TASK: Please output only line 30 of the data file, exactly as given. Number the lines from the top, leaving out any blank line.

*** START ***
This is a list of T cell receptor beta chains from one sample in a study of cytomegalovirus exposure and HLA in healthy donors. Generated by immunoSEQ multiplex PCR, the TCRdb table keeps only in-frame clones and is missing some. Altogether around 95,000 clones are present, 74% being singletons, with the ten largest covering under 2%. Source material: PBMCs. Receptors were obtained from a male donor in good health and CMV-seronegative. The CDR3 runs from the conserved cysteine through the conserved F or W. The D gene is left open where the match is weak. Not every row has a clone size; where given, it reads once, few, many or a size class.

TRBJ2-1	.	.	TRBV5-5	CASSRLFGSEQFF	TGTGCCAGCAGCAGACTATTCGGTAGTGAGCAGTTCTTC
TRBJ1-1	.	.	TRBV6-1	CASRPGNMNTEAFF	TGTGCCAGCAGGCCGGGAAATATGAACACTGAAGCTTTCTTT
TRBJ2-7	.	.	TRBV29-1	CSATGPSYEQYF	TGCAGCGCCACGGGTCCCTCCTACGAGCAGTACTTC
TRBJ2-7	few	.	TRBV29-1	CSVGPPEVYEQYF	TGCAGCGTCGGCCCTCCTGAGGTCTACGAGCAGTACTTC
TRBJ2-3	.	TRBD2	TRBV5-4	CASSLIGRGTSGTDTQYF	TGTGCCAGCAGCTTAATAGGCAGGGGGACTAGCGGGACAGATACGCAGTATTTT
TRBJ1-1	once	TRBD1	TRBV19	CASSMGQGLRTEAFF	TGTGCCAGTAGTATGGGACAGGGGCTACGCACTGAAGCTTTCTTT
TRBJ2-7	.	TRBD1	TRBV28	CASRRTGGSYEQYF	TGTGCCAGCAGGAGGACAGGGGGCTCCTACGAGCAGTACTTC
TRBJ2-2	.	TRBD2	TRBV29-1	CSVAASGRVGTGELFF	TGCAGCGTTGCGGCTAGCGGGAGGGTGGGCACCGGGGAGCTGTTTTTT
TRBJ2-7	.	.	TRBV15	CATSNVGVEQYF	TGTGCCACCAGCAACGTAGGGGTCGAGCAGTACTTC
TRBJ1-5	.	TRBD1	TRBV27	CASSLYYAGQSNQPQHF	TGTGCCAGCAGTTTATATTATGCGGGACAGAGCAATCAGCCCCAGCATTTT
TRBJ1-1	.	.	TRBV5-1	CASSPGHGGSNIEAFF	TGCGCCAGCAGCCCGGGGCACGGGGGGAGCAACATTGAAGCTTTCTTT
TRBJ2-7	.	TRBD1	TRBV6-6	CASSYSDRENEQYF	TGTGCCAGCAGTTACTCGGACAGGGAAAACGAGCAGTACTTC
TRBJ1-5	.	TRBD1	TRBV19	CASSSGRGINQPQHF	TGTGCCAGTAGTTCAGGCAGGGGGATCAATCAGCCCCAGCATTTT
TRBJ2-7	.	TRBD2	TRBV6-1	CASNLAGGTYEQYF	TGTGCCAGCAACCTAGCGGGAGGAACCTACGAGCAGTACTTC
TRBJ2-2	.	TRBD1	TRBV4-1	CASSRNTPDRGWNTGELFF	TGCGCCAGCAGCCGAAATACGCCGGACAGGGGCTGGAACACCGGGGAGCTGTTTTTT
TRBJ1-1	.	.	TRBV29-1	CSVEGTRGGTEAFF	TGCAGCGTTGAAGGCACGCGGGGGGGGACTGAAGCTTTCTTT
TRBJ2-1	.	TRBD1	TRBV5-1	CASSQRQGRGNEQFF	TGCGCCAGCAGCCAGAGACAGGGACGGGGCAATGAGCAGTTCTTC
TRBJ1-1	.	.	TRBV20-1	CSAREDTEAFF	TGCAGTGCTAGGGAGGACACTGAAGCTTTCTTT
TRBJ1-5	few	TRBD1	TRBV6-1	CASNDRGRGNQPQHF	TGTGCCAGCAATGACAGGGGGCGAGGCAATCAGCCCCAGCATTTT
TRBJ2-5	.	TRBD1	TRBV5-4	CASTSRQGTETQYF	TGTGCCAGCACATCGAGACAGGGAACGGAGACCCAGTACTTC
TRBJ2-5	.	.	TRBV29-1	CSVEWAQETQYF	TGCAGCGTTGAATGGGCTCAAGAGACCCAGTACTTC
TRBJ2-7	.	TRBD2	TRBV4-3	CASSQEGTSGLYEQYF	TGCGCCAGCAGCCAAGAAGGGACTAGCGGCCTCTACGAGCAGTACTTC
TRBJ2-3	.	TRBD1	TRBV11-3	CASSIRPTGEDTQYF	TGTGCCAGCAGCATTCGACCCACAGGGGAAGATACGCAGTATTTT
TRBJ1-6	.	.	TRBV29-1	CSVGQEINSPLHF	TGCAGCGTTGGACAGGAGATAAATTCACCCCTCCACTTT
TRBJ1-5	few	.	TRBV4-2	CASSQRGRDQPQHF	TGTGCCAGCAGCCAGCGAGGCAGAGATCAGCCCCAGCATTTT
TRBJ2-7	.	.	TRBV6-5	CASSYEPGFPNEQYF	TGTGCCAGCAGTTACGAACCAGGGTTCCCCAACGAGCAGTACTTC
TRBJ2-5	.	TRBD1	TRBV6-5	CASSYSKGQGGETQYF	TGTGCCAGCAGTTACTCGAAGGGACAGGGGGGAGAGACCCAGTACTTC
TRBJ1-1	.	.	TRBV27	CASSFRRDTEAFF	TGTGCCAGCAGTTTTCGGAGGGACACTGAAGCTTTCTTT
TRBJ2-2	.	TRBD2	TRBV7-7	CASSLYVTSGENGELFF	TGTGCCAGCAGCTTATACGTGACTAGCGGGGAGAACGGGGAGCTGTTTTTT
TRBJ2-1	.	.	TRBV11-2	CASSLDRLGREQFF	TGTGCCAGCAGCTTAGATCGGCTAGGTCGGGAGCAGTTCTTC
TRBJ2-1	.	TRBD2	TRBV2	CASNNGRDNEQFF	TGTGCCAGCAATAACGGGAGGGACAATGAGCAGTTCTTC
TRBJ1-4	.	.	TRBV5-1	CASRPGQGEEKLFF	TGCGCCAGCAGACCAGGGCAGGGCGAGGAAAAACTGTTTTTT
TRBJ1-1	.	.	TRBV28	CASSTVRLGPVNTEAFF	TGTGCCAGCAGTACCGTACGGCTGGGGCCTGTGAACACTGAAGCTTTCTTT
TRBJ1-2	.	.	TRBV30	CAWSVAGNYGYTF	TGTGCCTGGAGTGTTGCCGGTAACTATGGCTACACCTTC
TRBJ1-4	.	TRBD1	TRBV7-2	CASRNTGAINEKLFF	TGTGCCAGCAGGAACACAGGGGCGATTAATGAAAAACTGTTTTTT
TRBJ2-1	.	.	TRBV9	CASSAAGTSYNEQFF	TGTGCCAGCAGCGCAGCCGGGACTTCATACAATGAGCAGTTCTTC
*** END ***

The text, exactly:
TRBJ2-2	.	TRBD2	TRBV7-7	CASSLYVTSGENGELFF	TGTGCCAGCAGCTTATACGTGACTAGCGGGGAGAACGGGGAGCTGTTTTTT